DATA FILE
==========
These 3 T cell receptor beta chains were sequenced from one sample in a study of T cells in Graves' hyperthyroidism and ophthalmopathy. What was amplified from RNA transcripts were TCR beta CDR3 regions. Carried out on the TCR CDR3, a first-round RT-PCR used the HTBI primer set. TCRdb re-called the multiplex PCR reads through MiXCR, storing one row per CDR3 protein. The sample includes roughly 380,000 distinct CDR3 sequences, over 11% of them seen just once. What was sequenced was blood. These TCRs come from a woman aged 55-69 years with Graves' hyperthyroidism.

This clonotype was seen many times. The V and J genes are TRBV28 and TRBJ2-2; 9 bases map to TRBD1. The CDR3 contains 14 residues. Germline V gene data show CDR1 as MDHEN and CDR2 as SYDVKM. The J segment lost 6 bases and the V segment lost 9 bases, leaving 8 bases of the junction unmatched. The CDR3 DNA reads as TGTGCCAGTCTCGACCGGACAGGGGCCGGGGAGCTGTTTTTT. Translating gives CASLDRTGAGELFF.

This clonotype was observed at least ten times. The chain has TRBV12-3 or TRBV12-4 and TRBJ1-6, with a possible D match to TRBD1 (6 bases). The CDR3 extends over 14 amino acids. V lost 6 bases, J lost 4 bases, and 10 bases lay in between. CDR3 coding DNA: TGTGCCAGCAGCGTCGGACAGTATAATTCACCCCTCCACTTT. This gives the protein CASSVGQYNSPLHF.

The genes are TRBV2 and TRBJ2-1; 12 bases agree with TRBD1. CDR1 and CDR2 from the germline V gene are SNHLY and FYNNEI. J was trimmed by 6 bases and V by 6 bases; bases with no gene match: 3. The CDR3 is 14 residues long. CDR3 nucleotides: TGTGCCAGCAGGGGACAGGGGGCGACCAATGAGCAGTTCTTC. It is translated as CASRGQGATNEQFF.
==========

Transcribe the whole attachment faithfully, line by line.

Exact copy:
These 3 T cell receptor beta chains were sequenced from one sample in a study of T cells in Graves' hyperthyroidism and ophthalmopathy. What was amplified from RNA transcripts were TCR beta CDR3 regions. Carried out on the TCR CDR3, a first-round RT-PCR used the HTBI primer set. TCRdb re-called the multiplex PCR reads through MiXCR, storing one row per CDR3 protein. The sample includes roughly 380,000 distinct CDR3 sequences, over 11% of them seen just once. What was sequenced was blood. These TCRs come from a woman aged 55-69 years with Graves' hyperthyroidism.

This clonotype was seen many times. The V and J genes are TRBV28 and TRBJ2-2; 9 bases map to TRBD1. The CDR3 contains 14 residues. Germline V gene data show CDR1 as MDHEN and CDR2 as SYDVKM. The J segment lost 6 bases and the V segment lost 9 bases, leaving 8 bases of the junction unmatched. The CDR3 DNA reads as TGTGCCAGTCTCGACCGGACAGGGGCCGGGGAGCTGTTTTTT. Translating gives CASLDRTGAGELFF.

This clonotype was observed at least ten times. The chain has TRBV12-3 or TRBV12-4 and TRBJ1-6, with a possible D match to TRBD1 (6 bases). The CDR3 extends over 14 amino acids. V lost 6 bases, J lost 4 bases, and 10 bases lay in between. CDR3 coding DNA: TGTGCCAGCAGCGTCGGACAGTATAATTCACCCCTCCACTTT. This gives the protein CASSVGQYNSPLHF.

The genes are TRBV2 and TRBJ2-1; 12 bases agree with TRBD1. CDR1 and CDR2 from the germline V gene are SNHLY and FYNNEI. J was trimmed by 6 bases and V by 6 bases; bases with no gene match: 3. The CDR3 is 14 residues long. CDR3 nucleotides: TGTGCCAGCAGGGGACAGGGGGCGACCAATGAGCAGTTCTTC. It is translated as CASRGQGATNEQFF.